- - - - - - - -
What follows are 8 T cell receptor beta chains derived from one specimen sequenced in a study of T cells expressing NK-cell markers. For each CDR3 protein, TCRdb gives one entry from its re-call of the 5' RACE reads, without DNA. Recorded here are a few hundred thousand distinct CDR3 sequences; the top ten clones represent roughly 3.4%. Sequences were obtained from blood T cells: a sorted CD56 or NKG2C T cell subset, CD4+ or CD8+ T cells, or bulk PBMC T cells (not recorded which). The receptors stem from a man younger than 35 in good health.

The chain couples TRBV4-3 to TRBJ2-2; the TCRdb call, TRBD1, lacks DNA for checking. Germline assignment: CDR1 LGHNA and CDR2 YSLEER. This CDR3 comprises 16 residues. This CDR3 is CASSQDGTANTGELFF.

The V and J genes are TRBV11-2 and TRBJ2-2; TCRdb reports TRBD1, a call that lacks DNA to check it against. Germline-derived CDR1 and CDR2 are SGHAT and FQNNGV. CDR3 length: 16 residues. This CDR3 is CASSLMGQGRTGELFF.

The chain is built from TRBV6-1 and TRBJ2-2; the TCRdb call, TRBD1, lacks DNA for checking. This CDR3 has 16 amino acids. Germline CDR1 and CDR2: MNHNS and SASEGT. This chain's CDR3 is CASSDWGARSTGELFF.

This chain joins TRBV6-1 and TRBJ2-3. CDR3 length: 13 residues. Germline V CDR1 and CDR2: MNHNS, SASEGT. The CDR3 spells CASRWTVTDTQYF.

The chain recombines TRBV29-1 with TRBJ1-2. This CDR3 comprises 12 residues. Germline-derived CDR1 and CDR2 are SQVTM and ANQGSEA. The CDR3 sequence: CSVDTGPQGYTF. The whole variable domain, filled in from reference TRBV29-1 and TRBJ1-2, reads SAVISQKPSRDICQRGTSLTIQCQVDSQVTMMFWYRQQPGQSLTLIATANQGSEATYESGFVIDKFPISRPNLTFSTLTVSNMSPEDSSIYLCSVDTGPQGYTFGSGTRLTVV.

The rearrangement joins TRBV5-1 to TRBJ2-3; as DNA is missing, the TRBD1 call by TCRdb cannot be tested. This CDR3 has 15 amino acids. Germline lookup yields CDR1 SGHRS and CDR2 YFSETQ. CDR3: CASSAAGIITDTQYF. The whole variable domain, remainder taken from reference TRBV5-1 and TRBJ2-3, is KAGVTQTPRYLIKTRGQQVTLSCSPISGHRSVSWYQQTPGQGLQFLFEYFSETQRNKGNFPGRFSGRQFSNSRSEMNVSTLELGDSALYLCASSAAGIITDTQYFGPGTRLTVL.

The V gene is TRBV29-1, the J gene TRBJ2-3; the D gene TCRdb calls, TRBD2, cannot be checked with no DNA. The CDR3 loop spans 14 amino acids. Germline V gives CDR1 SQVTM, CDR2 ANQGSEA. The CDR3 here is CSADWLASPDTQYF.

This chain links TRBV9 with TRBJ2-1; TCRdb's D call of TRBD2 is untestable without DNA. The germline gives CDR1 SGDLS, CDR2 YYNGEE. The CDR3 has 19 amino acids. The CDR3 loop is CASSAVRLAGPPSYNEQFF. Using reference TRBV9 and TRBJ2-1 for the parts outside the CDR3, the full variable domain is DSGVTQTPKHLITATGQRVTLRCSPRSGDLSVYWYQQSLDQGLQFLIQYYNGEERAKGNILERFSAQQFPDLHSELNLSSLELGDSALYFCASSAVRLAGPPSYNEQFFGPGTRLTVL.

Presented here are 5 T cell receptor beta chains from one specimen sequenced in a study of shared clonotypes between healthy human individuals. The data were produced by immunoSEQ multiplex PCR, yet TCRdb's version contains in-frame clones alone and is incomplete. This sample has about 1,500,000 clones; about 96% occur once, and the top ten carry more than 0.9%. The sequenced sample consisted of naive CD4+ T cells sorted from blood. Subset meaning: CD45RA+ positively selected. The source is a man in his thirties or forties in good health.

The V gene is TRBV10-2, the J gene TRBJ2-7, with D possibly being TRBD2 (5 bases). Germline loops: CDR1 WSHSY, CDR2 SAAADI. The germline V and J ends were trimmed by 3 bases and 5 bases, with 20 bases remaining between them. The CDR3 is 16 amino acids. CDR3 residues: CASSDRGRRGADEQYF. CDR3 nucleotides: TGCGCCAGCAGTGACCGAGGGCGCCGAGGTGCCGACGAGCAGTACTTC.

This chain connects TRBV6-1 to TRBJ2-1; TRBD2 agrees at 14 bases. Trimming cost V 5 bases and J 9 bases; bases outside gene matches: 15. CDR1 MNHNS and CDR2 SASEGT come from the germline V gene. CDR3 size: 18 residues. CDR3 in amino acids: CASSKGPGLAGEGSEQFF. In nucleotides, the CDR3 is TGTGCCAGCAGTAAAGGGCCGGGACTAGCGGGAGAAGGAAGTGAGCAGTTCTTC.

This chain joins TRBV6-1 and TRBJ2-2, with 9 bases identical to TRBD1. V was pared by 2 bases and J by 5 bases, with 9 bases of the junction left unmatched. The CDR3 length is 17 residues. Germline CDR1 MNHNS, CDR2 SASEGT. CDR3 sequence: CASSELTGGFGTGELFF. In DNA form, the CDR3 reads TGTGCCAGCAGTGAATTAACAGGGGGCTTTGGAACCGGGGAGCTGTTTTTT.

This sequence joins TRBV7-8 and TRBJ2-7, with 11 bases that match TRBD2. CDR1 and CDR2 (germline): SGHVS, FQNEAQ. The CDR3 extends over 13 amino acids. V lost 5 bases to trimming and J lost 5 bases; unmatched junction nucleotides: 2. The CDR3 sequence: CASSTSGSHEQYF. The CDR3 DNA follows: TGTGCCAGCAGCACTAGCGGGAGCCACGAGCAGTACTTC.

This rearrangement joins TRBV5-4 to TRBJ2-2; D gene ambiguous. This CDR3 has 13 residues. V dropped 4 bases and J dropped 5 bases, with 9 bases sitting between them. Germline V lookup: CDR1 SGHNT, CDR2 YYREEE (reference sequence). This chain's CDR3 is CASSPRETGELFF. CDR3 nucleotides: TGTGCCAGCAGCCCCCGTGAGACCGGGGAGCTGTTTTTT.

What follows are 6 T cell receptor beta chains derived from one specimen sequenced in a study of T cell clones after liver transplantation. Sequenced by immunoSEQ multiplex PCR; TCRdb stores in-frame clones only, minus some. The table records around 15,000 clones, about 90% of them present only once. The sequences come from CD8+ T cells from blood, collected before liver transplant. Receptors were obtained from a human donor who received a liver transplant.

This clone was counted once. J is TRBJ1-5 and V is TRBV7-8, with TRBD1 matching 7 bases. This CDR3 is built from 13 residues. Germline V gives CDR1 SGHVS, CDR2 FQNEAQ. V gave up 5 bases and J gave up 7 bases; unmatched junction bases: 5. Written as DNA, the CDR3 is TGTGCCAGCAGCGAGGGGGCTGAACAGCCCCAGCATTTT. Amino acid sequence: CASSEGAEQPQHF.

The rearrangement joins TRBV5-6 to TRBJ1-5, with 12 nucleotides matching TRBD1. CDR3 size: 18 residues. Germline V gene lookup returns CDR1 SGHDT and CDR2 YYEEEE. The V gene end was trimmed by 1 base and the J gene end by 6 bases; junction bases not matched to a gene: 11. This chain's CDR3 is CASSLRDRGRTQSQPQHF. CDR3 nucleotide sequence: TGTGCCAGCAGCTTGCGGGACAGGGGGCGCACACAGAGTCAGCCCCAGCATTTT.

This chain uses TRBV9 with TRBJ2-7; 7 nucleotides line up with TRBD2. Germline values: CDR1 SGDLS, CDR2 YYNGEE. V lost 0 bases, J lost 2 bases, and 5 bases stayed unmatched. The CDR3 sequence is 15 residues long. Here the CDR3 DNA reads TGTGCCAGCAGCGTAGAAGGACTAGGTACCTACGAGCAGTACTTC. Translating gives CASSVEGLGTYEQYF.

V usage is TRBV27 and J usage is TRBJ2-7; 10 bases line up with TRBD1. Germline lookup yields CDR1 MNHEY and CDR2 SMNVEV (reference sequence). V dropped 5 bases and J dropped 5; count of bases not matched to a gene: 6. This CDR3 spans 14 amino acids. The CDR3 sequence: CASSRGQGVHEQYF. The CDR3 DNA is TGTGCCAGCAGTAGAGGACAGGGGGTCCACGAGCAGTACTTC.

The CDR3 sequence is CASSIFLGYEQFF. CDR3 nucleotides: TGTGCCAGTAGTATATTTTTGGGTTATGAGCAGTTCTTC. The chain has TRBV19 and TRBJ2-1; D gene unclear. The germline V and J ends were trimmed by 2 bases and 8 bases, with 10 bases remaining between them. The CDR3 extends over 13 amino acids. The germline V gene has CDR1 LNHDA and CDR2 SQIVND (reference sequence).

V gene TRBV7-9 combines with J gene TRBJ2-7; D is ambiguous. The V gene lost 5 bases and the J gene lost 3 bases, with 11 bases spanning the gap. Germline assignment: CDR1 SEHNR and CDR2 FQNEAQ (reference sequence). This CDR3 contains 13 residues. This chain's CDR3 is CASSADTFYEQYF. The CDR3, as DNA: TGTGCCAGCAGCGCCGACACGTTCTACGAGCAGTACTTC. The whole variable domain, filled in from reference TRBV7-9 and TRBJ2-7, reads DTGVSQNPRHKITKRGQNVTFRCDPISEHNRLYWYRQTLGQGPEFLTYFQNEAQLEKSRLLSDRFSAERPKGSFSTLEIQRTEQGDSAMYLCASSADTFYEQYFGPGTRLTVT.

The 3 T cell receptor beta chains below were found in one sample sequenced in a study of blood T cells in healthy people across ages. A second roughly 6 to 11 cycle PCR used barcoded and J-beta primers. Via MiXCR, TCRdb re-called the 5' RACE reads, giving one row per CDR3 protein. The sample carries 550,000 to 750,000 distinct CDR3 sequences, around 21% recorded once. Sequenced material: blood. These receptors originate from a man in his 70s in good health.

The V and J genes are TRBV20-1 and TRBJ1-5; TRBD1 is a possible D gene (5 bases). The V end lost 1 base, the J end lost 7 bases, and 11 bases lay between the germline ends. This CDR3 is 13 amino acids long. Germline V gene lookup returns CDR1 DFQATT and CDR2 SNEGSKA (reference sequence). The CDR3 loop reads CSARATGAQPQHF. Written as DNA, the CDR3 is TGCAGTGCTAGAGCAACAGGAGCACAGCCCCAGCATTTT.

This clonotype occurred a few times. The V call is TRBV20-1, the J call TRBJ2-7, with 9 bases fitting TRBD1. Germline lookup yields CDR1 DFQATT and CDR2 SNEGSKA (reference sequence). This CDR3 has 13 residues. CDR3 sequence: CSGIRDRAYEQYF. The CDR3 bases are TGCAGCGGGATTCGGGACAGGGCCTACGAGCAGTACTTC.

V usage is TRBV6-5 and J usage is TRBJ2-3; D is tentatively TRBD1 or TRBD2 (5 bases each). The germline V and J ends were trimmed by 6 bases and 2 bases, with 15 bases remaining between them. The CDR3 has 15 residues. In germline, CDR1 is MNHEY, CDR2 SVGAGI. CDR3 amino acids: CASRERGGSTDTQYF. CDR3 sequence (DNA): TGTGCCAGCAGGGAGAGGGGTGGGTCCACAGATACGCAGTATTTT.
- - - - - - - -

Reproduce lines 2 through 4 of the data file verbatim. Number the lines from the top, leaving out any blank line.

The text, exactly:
The chain couples TRBV4-3 to TRBJ2-2; the TCRdb call, TRBD1, lacks DNA for checking. Germline assignment: CDR1 LGHNA and CDR2 YSLEER. This CDR3 comprises 16 residues. This CDR3 is CASSQDGTANTGELFF.

The V and J genes are TRBV11-2 and TRBJ2-2; TCRdb reports TRBD1, a call that lacks DNA to check it against. Germline-derived CDR1 and CDR2 are SGHAT and FQNNGV. CDR3 length: 16 residues. This CDR3 is CASSLMGQGRTGELFF.

The chain is built from TRBV6-1 and TRBJ2-2; the TCRdb call, TRBD1, lacks DNA for checking. This CDR3 has 16 amino acids. Germline CDR1 and CDR2: MNHNS and SASEGT. This chain's CDR3 is CASSDWGARSTGELFF.